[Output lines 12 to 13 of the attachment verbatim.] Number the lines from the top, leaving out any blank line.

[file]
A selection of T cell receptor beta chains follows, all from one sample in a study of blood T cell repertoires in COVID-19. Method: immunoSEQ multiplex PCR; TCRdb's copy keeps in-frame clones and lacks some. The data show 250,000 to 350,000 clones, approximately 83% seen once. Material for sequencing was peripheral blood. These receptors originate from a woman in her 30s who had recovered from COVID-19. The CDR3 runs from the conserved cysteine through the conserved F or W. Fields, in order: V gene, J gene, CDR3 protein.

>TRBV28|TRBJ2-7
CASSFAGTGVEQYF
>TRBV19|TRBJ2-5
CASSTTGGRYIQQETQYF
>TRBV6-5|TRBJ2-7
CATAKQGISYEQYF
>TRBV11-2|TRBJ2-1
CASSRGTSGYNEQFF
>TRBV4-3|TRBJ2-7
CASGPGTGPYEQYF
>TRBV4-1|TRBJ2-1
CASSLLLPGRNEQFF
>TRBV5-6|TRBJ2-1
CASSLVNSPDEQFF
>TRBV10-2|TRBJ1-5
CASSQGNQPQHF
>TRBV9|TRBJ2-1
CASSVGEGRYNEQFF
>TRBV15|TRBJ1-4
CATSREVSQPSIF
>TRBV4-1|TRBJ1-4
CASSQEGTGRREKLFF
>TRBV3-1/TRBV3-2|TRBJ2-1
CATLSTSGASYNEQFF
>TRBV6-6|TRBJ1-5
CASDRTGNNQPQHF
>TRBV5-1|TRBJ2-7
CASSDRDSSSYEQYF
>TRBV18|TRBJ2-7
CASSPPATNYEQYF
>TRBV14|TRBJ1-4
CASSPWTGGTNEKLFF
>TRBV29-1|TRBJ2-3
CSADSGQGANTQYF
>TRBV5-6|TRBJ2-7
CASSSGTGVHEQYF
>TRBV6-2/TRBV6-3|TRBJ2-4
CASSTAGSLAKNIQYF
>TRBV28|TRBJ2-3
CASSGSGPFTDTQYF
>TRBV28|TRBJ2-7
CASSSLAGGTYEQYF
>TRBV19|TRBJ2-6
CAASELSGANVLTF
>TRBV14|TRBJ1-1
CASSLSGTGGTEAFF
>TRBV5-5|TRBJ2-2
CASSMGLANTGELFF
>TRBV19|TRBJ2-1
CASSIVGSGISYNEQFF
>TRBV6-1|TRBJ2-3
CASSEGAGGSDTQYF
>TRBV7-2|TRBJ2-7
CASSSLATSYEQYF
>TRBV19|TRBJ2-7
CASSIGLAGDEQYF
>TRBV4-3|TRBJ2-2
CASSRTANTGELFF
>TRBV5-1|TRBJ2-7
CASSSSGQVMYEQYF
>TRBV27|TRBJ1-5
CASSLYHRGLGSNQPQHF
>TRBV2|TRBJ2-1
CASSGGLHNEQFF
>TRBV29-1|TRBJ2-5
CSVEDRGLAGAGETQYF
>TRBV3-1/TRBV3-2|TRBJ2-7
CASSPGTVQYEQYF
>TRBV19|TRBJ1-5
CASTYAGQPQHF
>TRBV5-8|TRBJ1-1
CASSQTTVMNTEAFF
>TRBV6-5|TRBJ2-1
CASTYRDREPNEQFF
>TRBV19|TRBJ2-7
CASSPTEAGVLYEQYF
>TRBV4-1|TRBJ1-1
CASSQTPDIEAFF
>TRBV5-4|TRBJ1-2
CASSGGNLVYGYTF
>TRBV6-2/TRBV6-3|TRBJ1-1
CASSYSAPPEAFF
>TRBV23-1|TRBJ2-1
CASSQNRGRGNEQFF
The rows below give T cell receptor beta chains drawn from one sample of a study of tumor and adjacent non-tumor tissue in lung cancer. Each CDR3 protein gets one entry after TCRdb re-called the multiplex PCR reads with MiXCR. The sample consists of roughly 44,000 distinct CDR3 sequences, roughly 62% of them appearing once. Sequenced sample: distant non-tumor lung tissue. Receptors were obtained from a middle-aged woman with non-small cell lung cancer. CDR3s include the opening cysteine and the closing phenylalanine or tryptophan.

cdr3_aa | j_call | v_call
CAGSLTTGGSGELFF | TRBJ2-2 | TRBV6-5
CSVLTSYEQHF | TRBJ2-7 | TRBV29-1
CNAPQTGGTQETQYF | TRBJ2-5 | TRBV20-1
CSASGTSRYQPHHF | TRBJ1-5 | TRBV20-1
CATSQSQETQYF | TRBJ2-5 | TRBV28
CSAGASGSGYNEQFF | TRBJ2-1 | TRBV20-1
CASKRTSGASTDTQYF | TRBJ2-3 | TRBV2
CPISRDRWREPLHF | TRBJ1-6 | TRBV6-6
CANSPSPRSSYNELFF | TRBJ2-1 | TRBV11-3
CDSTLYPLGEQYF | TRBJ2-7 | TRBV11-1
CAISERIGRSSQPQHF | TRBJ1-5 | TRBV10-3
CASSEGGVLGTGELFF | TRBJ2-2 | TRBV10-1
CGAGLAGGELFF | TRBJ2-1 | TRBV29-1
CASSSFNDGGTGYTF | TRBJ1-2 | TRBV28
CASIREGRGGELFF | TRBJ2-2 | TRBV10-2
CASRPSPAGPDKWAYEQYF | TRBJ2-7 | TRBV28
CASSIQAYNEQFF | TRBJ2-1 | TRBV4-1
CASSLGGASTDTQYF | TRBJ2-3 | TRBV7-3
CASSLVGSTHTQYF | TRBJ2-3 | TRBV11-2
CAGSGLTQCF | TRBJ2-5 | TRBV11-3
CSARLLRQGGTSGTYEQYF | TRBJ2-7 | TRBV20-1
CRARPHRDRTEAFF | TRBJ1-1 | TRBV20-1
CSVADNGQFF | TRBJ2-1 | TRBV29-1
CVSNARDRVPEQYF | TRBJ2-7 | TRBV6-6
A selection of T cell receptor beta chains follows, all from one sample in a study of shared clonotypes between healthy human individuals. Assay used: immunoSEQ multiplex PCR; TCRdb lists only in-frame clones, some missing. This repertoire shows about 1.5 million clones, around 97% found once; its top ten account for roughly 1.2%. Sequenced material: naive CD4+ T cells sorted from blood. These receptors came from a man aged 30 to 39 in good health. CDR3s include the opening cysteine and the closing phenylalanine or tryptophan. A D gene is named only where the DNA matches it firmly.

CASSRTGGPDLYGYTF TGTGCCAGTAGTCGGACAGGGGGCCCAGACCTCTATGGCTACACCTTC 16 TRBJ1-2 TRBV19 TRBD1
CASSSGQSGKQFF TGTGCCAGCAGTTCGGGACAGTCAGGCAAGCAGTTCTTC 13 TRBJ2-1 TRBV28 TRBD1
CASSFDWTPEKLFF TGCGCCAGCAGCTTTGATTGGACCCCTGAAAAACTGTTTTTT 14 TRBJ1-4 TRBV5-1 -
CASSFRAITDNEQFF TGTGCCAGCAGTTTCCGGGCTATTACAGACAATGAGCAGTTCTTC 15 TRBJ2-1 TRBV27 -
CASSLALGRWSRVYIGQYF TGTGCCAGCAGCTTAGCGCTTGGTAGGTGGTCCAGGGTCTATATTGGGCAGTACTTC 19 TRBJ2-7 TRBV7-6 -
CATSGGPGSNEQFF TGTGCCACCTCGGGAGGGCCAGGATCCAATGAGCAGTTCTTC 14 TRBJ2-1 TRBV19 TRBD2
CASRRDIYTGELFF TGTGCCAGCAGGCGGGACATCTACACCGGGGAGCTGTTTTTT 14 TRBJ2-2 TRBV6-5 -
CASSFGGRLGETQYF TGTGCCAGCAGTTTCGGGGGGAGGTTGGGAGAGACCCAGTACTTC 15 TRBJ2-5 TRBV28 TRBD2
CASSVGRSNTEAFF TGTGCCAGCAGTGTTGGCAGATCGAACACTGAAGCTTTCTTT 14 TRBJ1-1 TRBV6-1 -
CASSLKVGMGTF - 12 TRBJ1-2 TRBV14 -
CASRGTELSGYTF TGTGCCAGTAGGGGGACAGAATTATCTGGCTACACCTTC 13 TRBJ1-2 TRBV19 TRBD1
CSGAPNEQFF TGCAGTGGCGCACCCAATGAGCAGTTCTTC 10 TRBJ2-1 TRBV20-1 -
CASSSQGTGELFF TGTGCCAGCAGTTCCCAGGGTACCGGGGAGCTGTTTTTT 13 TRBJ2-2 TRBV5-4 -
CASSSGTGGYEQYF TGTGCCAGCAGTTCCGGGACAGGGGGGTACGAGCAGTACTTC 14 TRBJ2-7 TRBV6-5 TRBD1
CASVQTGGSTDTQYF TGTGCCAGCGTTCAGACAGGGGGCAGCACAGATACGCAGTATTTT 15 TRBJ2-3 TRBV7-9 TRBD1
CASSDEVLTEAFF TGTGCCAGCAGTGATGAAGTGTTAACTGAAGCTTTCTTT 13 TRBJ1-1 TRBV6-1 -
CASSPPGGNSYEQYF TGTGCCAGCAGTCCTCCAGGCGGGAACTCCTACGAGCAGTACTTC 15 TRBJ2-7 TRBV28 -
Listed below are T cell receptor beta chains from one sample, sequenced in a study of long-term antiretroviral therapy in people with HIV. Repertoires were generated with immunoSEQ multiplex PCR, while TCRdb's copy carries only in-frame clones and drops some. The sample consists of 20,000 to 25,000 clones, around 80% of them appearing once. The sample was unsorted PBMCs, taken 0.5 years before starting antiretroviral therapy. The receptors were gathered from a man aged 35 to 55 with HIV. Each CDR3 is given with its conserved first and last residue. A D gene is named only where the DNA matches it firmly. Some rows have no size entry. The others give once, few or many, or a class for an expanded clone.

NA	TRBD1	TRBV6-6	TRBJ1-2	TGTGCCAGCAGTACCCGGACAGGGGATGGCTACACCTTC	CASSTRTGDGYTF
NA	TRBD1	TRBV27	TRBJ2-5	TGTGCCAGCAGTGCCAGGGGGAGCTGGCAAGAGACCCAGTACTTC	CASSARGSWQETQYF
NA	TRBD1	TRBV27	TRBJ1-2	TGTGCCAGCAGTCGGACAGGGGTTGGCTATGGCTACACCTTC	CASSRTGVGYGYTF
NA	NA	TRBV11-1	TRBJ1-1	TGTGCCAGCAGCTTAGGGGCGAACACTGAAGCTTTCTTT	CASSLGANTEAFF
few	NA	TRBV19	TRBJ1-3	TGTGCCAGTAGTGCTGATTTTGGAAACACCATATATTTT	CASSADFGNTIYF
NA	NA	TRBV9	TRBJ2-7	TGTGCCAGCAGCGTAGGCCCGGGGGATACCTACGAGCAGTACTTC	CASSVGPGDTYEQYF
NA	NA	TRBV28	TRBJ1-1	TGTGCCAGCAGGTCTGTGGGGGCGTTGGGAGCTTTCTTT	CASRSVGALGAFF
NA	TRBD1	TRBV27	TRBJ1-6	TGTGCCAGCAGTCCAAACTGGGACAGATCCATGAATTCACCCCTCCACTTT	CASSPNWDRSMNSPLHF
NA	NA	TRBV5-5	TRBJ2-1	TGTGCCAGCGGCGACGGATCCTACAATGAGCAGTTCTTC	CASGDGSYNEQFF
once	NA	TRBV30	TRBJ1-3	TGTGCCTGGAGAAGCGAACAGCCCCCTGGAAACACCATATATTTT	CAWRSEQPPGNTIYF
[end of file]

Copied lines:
>TRBV4-1|TRBJ2-1
CASSLLLPGRNEQFF